Dual Citizenship

tim_webDear Friends,

We love to travel.  Through the years Susan and I have had the opportunity to travel outside the United States.  When we were able, we took our daughters with us and gave them the gift of the experiences of other cultures, customs, food, and people.  But, when you’re in another country, there is that feeling of not being completely at home.  No matter how friendly the people are or how wonderful the place is, your citizenship is somewhere else.  When we travel to others countries we are always citizens of the United States and that makes a difference in what we do, what we think, and what our experiences are like.  That is not to say that everything is different, of course.  There are similarities and common ground we can find in every place—no matter how different that place is from our own.

Paul, writing to the Philippians about the Christian life and his own experience uses the image of citizenship.  He says that when we live life in Christ, our citizenship is in Heaven.  We live the life of travelers, of working residents, of sojourners, even of Ambassadors (another image Paul likes to use), but our citizenship is in heaven.  In our New Testament scripture reading on Sunday in the chapel at 9:40 and in the sanctuary at 11:00, we read a portion of a prayer Jesus prays in the gospel of John.  In it, he says of himself, “You gave him authority over everyone so that he could give eternal life to everyone you gave him.  This is eternal life: to know you, the only true God, and Jesus Christ whom you sent.”  Philippians and John are both pointing toward a way of living and a way of being.  They are pointing to a kind of dual citizenship in which we live in the world and yet belong also to another realm.  It is the realm John 17 calls “eternal life” and defines that life as knowing “the only true God and Jesus Christ.”  As followers of Jesus we have a kind of dual citizenship—both in the world we inhabit and in eternal life.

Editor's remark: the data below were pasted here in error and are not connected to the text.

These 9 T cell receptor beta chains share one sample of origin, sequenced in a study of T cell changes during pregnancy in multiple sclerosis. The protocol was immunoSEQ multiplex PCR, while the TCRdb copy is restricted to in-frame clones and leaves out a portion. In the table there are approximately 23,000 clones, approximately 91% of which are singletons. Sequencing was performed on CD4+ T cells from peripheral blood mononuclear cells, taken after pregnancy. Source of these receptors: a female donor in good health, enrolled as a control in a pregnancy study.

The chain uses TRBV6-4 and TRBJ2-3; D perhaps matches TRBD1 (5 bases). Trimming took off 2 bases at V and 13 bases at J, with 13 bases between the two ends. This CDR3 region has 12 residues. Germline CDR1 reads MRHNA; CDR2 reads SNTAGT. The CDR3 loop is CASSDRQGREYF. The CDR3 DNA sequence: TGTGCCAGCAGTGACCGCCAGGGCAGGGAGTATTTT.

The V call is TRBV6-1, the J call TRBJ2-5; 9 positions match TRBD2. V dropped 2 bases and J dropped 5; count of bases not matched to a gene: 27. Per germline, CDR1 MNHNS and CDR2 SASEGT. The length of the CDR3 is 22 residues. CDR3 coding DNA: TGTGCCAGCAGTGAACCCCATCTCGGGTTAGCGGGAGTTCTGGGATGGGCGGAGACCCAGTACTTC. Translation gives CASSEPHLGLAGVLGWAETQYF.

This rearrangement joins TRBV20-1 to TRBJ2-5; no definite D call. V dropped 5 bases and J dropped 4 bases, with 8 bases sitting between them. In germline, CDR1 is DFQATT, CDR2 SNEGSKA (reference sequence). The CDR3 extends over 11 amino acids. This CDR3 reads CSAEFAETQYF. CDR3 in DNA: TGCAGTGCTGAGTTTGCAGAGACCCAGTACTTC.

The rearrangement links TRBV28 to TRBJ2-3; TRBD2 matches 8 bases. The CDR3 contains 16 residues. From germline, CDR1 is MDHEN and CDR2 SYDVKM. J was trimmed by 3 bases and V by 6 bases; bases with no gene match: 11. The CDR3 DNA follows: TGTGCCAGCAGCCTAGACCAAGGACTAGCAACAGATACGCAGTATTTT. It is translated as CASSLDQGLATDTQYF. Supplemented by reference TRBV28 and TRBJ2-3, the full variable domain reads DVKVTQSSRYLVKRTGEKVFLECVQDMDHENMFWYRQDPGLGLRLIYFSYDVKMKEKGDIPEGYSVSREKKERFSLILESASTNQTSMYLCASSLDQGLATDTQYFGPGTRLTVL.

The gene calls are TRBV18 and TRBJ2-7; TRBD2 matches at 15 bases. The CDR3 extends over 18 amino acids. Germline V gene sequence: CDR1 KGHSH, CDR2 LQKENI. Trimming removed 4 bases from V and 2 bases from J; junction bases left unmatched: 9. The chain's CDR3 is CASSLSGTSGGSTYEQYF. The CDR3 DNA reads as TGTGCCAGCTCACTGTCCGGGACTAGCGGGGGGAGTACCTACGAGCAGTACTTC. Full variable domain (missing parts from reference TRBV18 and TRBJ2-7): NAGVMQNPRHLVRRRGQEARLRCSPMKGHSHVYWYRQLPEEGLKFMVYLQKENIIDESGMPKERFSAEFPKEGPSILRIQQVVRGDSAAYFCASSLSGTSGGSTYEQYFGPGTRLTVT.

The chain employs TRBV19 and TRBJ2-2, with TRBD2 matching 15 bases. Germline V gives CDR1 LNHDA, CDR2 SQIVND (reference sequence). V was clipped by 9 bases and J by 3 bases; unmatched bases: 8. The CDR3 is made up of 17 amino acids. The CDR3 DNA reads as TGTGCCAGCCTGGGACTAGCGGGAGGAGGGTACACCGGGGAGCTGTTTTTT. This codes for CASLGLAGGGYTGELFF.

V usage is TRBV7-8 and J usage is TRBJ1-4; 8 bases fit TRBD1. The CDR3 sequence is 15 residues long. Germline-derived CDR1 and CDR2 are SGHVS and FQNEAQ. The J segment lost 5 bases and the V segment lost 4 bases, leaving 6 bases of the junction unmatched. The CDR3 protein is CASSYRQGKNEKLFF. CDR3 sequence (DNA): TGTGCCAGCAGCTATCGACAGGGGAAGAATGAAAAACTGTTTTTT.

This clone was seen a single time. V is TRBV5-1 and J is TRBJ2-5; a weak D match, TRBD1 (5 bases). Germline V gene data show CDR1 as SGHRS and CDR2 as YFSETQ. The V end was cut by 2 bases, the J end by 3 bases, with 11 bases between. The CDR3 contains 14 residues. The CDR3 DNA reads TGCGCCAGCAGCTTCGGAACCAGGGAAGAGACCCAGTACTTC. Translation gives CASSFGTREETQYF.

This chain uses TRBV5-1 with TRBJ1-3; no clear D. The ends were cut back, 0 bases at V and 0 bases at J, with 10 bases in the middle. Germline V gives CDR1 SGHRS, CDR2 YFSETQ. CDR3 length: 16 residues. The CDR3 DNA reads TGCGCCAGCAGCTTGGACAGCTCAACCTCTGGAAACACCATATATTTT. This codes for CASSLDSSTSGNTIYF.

I invite you to think about this image over the next few days and explore it with me on Sunday.  How does being a citizen of heaven—of eternal life—shape who you are and how you live as a citizen also of this world we inhabit?

I look forward to seeing you then!

 

Grace and Peace,

Tim Signature - Tim only

 

 

John 17:1-11 (Common English Bible)

When Jesus finished saying these things, he looked up to heaven and said, “Father, the time has come. Glorify your Son, so that the Son can glorify you. You gave him authority over everyone so that he could give eternal life to everyone you gave him. This is eternal life: to know you, the only true God, and Jesus Christ whom you sent.”

 

 

 

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